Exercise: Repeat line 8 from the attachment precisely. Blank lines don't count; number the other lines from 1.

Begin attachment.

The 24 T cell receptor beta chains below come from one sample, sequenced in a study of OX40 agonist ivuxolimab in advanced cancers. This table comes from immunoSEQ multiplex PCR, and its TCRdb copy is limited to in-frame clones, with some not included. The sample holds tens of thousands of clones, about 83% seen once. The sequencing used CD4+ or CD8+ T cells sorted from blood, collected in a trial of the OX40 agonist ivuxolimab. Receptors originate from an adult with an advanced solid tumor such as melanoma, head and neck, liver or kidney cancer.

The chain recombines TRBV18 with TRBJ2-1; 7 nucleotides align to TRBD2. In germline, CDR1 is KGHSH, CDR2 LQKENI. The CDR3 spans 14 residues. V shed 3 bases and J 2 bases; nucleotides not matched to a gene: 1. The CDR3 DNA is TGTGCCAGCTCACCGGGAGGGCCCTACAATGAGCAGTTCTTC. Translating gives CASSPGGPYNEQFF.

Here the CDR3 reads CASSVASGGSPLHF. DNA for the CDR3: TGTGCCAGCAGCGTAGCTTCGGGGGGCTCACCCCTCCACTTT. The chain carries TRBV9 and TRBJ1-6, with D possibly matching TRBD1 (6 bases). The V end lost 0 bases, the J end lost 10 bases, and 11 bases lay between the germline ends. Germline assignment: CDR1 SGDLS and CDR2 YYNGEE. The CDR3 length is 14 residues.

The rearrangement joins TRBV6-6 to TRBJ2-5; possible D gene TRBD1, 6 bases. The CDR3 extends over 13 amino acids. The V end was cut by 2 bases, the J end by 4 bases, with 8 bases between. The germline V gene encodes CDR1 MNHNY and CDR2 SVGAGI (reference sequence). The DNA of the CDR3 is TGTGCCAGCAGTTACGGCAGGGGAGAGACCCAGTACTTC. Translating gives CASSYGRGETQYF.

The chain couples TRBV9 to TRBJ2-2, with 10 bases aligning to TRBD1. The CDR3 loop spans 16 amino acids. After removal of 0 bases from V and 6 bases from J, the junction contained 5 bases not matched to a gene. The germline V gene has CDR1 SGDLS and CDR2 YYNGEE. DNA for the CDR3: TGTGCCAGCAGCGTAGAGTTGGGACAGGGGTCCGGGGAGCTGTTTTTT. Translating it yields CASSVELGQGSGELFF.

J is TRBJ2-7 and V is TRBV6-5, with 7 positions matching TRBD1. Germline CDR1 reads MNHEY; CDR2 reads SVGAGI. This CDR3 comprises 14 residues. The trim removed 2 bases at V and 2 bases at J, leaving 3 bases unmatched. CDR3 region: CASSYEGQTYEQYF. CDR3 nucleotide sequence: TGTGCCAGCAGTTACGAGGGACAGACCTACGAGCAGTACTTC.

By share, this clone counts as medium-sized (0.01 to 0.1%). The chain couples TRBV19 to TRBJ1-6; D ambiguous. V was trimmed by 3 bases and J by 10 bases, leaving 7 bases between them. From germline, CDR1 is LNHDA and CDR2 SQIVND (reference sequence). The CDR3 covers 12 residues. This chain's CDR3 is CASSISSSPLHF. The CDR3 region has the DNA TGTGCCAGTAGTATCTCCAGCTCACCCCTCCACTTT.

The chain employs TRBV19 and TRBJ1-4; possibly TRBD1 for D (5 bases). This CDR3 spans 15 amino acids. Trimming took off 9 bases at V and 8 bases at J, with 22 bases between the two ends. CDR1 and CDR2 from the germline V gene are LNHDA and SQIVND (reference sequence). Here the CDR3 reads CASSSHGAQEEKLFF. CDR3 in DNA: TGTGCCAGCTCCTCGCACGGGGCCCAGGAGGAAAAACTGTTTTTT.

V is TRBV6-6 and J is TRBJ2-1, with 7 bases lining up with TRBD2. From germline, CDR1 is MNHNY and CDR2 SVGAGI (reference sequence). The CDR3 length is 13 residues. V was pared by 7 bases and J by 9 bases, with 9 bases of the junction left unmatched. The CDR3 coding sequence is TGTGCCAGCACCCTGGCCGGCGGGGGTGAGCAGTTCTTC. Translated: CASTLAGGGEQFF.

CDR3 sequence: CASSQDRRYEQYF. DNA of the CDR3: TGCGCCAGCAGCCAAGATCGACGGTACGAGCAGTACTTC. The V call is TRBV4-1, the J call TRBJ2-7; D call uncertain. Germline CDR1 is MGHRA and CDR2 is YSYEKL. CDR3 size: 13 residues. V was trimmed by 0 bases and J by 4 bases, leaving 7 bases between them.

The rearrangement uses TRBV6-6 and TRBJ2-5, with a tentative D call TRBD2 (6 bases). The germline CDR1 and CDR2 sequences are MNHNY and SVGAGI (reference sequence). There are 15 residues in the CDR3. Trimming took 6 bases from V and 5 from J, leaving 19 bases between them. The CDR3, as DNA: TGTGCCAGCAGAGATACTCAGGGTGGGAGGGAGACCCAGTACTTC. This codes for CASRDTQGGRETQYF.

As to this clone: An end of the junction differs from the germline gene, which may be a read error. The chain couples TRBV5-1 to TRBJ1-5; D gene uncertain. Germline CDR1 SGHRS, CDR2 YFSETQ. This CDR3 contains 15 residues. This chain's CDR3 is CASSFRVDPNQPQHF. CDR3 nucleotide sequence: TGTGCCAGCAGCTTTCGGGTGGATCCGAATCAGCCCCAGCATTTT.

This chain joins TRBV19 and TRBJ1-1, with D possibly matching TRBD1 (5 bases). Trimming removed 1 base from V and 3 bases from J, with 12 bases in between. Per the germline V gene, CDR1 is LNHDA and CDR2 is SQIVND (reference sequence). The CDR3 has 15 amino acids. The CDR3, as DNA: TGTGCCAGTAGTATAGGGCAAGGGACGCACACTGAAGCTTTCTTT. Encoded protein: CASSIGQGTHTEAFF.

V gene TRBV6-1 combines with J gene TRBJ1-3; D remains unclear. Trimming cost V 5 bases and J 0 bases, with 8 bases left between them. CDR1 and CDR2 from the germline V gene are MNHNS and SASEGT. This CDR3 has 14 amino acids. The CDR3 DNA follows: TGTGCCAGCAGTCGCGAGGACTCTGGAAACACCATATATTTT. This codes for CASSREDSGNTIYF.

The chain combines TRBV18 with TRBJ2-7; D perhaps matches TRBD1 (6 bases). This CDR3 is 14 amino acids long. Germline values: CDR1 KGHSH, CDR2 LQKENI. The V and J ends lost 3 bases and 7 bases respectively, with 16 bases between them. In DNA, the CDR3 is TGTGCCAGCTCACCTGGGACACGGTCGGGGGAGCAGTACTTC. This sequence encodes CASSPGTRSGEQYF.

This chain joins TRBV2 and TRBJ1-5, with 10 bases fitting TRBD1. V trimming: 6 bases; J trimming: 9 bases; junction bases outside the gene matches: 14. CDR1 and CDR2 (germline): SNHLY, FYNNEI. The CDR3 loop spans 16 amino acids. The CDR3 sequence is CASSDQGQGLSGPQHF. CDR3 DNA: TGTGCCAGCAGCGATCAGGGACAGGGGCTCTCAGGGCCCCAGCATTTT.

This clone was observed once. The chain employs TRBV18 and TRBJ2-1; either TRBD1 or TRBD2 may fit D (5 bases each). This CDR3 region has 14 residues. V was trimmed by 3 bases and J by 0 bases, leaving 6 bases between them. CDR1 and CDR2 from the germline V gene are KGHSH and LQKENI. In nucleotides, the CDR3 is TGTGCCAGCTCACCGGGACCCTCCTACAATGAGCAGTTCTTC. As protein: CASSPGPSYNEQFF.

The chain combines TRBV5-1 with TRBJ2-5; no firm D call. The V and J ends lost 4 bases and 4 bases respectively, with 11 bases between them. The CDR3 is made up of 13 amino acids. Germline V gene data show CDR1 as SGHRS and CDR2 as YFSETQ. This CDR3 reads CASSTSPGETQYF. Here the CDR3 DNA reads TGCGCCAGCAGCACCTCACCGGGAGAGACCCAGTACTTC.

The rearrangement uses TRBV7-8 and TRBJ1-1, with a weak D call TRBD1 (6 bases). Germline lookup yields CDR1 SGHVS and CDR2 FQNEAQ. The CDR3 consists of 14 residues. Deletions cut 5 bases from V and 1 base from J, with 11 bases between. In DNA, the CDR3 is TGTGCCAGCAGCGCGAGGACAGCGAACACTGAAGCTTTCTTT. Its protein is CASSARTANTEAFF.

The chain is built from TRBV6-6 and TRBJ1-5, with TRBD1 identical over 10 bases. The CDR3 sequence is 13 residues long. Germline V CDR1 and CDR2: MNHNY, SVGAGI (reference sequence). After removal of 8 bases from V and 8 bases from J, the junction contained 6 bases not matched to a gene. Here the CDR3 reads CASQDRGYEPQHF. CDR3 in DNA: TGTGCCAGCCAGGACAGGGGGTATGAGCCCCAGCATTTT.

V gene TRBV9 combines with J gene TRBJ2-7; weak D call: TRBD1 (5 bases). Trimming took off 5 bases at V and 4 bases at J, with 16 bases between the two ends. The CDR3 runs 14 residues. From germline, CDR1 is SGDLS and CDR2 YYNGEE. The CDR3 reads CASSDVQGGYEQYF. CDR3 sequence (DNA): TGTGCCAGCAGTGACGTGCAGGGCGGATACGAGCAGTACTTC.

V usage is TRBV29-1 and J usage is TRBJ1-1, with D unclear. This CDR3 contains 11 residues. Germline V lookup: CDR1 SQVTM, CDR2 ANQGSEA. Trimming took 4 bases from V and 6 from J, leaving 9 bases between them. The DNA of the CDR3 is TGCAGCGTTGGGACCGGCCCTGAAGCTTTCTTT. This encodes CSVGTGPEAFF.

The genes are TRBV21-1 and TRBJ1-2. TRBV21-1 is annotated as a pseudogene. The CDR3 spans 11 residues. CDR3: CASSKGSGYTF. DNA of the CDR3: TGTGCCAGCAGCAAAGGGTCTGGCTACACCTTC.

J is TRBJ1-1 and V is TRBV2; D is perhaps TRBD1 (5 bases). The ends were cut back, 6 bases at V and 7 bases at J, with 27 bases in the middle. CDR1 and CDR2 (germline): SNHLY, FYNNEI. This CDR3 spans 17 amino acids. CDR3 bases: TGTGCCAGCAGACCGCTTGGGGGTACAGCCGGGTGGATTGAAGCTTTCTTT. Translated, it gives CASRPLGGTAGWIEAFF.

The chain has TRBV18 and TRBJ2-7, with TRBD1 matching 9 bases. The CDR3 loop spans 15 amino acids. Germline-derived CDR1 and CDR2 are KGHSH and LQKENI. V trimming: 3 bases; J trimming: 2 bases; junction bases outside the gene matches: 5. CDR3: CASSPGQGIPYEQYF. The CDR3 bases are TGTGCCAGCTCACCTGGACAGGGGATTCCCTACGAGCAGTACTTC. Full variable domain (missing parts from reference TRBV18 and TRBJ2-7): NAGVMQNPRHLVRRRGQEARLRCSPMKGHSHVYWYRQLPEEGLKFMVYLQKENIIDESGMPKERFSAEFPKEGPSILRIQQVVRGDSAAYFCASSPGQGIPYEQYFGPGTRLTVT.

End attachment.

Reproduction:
The chain employs TRBV19 and TRBJ1-4; possibly TRBD1 for D (5 bases). This CDR3 spans 15 amino acids. Trimming took off 9 bases at V and 8 bases at J, with 22 bases between the two ends. CDR1 and CDR2 from the germline V gene are LNHDA and SQIVND (reference sequence). Here the CDR3 reads CASSSHGAQEEKLFF. CDR3 in DNA: TGTGCCAGCTCCTCGCACGGGGCCCAGGAGGAAAAACTGTTTTTT.